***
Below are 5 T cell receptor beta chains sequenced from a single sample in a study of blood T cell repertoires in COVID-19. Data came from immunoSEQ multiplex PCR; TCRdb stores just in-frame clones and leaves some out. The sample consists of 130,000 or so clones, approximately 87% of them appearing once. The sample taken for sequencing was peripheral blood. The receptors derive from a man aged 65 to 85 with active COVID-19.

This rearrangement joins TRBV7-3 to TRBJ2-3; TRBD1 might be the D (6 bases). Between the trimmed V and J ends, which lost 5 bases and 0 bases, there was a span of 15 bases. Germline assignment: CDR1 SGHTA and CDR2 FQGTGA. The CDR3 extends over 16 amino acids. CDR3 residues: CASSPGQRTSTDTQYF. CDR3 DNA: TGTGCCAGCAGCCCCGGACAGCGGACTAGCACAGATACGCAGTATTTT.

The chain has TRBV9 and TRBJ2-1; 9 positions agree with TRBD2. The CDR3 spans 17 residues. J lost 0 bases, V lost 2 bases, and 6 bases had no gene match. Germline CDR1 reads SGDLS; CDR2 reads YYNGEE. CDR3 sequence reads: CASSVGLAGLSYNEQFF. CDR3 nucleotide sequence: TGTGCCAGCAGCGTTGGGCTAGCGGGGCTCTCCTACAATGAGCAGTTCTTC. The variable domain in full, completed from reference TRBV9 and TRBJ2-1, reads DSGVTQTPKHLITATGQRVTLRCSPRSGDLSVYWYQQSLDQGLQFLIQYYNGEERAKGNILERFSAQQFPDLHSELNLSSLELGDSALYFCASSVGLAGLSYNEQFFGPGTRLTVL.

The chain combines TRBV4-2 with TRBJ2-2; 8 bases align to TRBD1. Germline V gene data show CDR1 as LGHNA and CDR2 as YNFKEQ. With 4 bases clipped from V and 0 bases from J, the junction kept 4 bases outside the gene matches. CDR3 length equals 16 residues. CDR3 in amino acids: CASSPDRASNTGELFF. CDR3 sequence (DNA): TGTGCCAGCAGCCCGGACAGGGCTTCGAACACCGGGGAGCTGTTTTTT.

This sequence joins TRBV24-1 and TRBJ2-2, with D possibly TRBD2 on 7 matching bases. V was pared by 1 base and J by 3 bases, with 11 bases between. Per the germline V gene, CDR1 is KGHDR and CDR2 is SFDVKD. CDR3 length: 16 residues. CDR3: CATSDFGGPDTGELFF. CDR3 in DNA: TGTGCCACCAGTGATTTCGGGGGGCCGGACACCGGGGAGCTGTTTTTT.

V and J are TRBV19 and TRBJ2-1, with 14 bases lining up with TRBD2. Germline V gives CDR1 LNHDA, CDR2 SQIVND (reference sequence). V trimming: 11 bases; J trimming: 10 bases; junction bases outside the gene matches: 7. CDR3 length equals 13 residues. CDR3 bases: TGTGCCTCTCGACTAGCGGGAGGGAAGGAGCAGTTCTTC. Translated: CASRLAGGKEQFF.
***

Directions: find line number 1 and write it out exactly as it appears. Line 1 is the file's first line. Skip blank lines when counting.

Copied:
Below are 5 T cell receptor beta chains sequenced from a single sample in a study of blood T cell repertoires in COVID-19. Data came from immunoSEQ multiplex PCR; TCRdb stores just in-frame clones and leaves some out. The sample consists of 130,000 or so clones, approximately 87% of them appearing once. The sample taken for sequencing was peripheral blood. The receptors derive from a man aged 65 to 85 with active COVID-19.